learnership a participant will receive an official SETA certificate, recognised nationally, which will indicate the area in which he/she has developed skills.
It is important to note that if you are unemployed when the learnership begins, there is no guarantee of a job at the end. The employer who provides you with training does not have to offer you a job. But with a qualification and work experience you will be in a better position than before to get a job. You may also want to think about studying further or starting your business. Labour centres, private employment agencies or organisations such as the National Youth Development Agency could be helpful.
• A wide range of employers have skill needs which the FET sector can supply, in particular the exporting sectors’ intermediate skill needs, but these are not as widely known by FET learners or their families.
The NESC review also points to the variable quality across the FET sector around the matching of individuals to the most suitable and meaningful education and training programme. The OECD review of vocational education and training in Ireland recommended that effective career guidance and information support consists of a combination of both career counselling and guidance, where the individual bases their choices on both their own strengths and aptitudes best aligned with labour market opportunities. It is essential that protocols and procedures are further developed and improved that enable the collaboration of ETBs and Intreo/JobPath at the local level to have maximum impact. Again according to NESC, it is the responsibility of DSP to make accurate referrals to the ETBs. ETBs can then carefully select between referred individuals for particular courses but may not ‘park’ them. 132
Mark is currently employed as a substitute teacher in a second level institution. Mark gained substantial work and education experience nationally and internationally in the construction industry. Mark was also able to begin his international study in communication engineering. He returned home to Ireland to further his career in the electronics industry until he established his own business. Mark ran his business successfully for a time until it closed during the financial crash in 2009. This spurred Mark on to change career, upon receiving sound advice from his past school principle he returned to education as a means to gain a qualification. Marks focus and passion for learning enabled him to complete his double honours degree prior to enrolling on the higher diploma. Mark had no teaching experience before completing the higher diploma. Mark however had gained valuable experience facilitating adults and youths while on his teaching practice placement. This interview was conducted over the phone due to long distance between both of us and the time constraints. The interview took place in the evening time at Marks request and lasted over an hour.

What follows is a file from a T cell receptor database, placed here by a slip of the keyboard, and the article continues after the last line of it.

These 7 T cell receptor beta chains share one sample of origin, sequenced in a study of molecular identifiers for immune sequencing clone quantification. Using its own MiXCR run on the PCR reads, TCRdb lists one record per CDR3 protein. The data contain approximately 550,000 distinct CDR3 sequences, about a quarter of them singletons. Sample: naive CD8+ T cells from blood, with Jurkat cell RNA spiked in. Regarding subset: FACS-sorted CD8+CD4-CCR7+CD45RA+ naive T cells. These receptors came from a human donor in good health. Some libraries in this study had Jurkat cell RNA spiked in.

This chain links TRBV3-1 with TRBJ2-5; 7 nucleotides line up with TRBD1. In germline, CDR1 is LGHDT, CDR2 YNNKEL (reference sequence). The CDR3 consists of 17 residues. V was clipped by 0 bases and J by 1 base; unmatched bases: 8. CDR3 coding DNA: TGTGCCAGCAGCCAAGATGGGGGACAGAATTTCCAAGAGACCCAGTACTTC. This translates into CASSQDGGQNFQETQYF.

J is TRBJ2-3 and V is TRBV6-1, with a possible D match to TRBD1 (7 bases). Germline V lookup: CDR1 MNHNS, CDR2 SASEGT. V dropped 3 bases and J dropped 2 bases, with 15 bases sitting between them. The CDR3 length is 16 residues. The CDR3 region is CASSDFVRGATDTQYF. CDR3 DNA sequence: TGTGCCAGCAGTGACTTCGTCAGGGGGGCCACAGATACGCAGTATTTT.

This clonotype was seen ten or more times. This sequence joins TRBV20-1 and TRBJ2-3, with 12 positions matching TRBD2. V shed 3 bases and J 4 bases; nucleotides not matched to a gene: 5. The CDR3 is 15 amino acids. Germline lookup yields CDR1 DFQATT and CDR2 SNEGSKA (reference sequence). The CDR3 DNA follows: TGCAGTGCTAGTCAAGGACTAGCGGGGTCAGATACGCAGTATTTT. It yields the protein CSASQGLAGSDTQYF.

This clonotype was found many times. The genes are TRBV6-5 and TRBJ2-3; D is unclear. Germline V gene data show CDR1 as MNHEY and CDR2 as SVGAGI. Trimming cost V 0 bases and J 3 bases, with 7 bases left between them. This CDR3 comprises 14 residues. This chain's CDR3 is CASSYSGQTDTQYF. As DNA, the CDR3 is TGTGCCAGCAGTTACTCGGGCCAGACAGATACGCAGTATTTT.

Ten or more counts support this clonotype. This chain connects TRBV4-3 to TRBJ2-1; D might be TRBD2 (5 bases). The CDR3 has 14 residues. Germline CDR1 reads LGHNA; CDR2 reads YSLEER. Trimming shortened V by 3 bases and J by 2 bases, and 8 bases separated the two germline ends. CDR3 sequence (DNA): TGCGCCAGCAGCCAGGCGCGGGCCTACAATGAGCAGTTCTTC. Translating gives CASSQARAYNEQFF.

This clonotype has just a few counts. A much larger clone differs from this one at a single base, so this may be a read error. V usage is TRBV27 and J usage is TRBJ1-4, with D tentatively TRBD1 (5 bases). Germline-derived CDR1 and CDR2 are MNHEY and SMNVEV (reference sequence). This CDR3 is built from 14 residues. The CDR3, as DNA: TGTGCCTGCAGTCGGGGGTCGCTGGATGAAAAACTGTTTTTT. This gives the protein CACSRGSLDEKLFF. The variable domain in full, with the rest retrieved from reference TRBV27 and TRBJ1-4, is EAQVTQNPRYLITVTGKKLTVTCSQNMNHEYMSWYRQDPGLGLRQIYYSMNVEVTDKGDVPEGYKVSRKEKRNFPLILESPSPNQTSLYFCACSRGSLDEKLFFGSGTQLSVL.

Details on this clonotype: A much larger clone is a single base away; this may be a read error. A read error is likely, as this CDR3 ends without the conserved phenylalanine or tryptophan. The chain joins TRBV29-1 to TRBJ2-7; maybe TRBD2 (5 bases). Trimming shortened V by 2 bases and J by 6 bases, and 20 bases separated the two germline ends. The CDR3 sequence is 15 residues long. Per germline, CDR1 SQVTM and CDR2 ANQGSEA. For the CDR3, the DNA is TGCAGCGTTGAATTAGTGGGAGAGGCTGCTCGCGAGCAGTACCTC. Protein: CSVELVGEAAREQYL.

Nevertheless, the research highlights the importance of caution in assuming that particular forms of education and training will have the same consequences across different systems. The implications echo the arguments of commentators who criticise the notion of ‘policy borrowing’, in which international best practice is identified and then transplanted into the local context. Instead, observers highlight the value of a ‘policy learning’ paradigm, using international evidence not for a quick-fix solution but to inform thinking about policy development in the specific national context, looking at how good rather than best practice varies by context, time and place (Raffe, 2011). In the remainder of this section, we draw on country reports on Australia, Germany, the Netherlands and Scotland to identify issues which may inform policy learning in the Irish context. These countries were chosen due to the availability of established literature and expertise in each country. In addition, Germany, Denmark and Australia are acknowledged as areas of best practice in VET while the Scottish FET sector has many similarities with FET in Ireland. The reports were commissioned from leading experts on FET provision in each country. Following on from the preliminary findings and emerging issues regarding FET provision in Ireland, the international experts were asked to provide brief descriptions of their sectors in terms of the underlying rationale, governance structure, funding arrangements., planning, monitoring, the data infrastructure etc. While each expert will not have been in a position to provide detail on each component of provision, the reports facilitated a comparative analysis under a number of key headings of relevance to the Irish FET sector. The key results from the country reports are synthesised under the main headings below.